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Society vs. Individual: Analyzing the Character of Bakha in Mulk Raj Ananda’s Untouchable
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Volume 2, 2015
Issue 3 (December)
Pages: 30-33   |   Vol. 2, No. 3, December 2015   |   Follow on         
Paper in PDF Downloads: 76   Since Jan. 5, 2016 Views: 1866   Since Jan. 5, 2016
Md. Mahbubul Alam, Department of English, Sylhet Cadet College, Sylhet, Bangladesh.
In Untouchable the writer presents the character of Bakha as vulnerable to collapse due to the practice of the tyrannical ideology of the chauvinistic society where he by no means can cope up with the surroundings, especially with the people who belong to the higher strata. Bakha’s life is accursed caused by the unavoidable conflict between the individual and the society. Society as an oppressive weapon always looks down upon him and constantly reminds him of his lowest origin that results in his complete alienation and identity crisis. Thus Bakha becomes a nonhuman and stranger to the society, family and even to himself. This paper attempts to analyze the character of Bakha in terms of the facts behind the conflict between individual and society.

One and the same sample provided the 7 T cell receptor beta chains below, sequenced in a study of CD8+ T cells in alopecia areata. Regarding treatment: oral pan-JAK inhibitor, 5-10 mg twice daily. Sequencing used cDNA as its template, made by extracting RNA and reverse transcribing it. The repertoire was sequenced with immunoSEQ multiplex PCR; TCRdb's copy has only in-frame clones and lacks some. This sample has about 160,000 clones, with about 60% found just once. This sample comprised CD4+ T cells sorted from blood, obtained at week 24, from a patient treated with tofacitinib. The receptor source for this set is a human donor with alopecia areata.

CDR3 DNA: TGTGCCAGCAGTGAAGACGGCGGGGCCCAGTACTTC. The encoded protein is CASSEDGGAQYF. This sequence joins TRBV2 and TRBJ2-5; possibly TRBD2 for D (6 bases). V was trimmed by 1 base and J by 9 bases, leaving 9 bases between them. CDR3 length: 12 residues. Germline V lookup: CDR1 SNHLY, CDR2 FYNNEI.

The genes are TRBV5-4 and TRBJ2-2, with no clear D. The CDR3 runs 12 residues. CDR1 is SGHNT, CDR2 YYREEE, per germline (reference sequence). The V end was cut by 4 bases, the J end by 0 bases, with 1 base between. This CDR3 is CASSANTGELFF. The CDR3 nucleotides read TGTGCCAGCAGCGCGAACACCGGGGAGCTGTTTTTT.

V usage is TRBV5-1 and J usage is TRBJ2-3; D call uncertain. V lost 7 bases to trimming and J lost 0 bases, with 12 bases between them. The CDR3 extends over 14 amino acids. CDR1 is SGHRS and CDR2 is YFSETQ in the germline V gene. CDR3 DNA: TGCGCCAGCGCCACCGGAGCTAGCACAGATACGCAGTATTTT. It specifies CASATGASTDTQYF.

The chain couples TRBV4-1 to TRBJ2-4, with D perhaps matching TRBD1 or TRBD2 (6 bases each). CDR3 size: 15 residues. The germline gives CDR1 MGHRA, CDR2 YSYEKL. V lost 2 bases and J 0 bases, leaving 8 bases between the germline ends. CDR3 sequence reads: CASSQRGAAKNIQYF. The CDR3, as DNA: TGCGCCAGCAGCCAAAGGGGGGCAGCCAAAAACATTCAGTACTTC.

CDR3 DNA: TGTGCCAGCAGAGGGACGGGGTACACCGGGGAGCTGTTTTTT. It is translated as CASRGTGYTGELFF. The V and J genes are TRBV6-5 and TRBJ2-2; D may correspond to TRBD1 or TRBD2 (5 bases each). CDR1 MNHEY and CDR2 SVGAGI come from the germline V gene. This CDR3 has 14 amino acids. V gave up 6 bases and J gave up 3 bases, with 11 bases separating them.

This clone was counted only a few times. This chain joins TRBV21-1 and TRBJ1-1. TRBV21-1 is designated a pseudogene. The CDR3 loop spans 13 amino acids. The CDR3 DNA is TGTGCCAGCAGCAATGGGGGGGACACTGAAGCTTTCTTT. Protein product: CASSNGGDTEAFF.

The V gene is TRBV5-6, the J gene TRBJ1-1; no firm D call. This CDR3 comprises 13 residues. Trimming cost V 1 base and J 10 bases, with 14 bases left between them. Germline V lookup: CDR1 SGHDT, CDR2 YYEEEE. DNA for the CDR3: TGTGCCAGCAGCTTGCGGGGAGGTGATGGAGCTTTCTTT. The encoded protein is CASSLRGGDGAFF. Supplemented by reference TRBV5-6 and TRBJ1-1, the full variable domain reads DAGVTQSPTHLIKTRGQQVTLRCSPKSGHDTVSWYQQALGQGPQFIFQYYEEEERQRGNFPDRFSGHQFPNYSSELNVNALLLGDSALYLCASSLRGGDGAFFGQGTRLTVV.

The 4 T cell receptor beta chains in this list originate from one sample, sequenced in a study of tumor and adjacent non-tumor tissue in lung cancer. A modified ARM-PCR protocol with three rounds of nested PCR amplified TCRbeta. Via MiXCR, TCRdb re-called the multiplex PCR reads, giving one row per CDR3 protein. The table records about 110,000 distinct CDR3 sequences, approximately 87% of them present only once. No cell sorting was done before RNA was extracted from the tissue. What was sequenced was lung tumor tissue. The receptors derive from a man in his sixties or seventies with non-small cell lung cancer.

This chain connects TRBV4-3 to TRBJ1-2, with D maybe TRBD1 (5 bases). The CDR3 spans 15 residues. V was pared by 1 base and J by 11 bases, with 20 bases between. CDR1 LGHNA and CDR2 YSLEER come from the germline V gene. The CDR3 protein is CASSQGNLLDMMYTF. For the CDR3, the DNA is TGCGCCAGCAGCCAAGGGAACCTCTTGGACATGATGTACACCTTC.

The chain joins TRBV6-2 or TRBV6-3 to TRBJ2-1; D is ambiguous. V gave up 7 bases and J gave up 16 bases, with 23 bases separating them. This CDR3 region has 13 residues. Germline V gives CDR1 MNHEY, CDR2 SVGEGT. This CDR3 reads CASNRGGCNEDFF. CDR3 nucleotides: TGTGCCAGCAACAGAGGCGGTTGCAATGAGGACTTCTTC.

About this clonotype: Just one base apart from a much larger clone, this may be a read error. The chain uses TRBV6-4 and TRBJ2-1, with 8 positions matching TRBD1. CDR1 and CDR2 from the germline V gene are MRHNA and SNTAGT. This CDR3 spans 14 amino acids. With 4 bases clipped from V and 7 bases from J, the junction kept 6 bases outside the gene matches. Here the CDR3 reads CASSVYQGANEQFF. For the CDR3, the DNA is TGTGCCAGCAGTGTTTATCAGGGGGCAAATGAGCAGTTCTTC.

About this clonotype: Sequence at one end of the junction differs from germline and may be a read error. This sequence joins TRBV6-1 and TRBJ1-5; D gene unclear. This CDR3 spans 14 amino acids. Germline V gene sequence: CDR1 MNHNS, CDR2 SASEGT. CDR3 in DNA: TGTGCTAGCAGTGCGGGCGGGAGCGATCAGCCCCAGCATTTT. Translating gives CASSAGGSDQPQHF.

Untouchable, Identity, Individual, Society, Caste, Alienation
Foster. E. M. Preface to Untouchable. New Delhi: Penguin, 1935.
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